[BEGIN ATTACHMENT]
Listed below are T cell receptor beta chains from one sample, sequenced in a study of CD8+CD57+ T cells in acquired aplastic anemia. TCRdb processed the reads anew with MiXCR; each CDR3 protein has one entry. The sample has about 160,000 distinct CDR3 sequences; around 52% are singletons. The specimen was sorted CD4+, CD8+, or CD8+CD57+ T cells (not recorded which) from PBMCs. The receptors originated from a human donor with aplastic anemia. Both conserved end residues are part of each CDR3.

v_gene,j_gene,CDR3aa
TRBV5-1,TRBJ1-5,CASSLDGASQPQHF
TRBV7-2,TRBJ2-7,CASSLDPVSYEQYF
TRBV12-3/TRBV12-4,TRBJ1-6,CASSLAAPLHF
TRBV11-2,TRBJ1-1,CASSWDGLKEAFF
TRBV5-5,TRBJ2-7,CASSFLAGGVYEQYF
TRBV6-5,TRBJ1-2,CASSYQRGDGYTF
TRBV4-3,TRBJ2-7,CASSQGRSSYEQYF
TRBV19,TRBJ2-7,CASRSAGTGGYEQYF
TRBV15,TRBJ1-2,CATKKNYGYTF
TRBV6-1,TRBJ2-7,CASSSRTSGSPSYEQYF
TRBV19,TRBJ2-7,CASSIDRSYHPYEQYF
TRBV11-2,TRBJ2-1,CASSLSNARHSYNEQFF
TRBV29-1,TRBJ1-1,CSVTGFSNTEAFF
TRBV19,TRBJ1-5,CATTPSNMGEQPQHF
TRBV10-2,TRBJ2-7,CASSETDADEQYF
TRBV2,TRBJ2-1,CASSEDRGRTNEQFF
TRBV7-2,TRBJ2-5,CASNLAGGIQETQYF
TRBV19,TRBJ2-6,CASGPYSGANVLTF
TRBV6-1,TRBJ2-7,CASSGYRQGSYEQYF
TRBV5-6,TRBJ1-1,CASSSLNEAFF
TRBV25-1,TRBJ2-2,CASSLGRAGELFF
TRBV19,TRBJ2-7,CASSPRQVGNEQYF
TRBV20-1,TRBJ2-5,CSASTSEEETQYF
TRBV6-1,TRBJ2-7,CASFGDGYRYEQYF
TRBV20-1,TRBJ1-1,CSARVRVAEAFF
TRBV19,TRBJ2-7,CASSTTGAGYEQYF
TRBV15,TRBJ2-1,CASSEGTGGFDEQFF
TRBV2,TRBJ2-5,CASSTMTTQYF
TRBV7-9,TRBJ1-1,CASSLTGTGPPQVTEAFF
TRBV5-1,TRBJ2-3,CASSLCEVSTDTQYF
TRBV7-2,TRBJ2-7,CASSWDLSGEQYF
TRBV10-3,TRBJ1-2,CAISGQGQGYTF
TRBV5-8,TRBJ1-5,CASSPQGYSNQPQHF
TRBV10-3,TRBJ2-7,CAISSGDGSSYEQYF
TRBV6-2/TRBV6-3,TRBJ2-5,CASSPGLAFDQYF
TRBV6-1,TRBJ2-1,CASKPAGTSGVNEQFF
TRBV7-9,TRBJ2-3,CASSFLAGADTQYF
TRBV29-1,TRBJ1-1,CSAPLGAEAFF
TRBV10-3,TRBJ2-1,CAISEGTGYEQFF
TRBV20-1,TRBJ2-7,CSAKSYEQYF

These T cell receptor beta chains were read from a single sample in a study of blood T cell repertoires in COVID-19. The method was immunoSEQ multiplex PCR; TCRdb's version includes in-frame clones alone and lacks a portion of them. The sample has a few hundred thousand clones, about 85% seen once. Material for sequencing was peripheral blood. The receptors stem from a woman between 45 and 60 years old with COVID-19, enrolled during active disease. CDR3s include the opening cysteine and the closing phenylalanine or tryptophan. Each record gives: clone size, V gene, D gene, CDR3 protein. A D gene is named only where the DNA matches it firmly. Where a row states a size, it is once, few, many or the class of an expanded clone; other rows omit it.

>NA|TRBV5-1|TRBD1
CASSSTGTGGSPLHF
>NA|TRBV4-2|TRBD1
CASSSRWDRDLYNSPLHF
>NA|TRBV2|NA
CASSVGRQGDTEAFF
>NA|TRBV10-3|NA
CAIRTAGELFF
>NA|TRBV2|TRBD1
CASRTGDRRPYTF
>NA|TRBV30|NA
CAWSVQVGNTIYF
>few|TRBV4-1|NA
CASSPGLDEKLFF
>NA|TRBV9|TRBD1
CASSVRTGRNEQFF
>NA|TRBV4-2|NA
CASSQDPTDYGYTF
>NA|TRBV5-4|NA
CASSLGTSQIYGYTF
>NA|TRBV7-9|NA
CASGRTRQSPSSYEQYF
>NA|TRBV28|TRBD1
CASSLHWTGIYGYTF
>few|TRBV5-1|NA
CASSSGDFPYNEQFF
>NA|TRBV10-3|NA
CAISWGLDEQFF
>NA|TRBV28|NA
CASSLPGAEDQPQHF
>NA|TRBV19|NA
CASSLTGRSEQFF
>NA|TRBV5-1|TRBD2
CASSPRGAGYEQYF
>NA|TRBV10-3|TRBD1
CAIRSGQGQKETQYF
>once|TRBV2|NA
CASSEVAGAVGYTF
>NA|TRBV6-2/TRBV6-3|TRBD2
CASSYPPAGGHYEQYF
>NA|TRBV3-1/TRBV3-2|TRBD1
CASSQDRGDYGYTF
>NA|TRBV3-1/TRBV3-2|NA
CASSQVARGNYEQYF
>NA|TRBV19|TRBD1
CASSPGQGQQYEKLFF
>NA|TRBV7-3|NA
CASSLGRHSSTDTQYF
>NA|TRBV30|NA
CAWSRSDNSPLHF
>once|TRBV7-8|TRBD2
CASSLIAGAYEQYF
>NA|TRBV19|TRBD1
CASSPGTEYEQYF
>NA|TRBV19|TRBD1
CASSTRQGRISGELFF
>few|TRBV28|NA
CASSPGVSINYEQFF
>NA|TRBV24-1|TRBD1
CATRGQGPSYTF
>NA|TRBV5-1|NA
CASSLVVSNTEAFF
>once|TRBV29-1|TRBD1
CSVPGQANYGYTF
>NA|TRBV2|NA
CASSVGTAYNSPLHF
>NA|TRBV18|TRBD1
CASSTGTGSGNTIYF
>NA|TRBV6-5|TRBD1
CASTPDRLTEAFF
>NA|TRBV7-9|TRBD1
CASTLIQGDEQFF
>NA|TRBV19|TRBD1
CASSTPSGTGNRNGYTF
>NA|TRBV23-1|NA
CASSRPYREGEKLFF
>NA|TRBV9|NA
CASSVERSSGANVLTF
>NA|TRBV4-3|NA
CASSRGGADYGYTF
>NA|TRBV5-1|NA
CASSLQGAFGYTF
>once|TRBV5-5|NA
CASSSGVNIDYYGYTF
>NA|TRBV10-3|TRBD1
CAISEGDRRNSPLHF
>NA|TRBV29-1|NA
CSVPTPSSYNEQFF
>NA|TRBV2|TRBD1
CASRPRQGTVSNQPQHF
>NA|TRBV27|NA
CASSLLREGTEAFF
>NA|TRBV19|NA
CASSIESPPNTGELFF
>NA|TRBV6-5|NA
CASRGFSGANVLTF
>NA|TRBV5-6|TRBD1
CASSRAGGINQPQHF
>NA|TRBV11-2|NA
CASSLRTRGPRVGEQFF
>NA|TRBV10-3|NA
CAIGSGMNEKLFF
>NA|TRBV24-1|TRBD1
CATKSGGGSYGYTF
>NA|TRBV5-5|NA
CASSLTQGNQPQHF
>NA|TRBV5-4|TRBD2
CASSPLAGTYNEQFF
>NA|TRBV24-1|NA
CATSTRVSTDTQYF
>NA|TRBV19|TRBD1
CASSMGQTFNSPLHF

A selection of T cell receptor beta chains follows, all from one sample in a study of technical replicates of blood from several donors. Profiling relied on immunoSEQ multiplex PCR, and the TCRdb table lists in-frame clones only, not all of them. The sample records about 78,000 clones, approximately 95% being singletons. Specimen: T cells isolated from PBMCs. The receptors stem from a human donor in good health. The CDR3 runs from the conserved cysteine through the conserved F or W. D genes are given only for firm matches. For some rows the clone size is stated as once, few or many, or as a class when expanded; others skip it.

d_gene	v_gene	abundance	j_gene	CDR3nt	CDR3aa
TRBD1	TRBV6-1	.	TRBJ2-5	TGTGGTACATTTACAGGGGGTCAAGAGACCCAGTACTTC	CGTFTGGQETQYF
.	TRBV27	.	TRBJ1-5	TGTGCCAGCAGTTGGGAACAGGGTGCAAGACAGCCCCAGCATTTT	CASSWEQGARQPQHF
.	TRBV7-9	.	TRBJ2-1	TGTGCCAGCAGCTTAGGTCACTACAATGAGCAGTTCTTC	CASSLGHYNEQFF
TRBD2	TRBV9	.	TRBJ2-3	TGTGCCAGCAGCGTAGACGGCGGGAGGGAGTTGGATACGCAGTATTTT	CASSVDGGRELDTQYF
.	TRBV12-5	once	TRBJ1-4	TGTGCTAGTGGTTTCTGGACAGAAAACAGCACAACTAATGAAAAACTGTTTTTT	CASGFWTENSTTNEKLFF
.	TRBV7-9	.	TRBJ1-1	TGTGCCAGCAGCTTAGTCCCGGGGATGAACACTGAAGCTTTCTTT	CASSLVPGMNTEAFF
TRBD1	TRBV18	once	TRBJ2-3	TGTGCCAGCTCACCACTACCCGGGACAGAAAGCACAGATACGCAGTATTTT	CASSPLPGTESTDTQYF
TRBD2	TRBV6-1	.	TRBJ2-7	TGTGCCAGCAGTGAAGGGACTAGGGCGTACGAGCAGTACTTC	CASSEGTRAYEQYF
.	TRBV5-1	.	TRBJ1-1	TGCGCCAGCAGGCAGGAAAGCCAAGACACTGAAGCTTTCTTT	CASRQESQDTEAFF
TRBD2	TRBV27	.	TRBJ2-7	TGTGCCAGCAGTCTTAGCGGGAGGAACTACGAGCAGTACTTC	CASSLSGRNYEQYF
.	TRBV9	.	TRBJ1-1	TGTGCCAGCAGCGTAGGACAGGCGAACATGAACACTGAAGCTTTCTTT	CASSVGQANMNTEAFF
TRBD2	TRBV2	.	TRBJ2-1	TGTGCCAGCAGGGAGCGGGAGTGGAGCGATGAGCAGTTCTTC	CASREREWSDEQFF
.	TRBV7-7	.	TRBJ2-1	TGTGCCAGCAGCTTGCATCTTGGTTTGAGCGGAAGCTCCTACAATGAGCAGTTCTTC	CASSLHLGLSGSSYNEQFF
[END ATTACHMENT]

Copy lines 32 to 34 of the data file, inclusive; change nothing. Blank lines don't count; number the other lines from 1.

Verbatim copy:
TRBV5-1,TRBJ2-3,CASSLCEVSTDTQYF
TRBV7-2,TRBJ2-7,CASSWDLSGEQYF
TRBV10-3,TRBJ1-2,CAISGQGQGYTF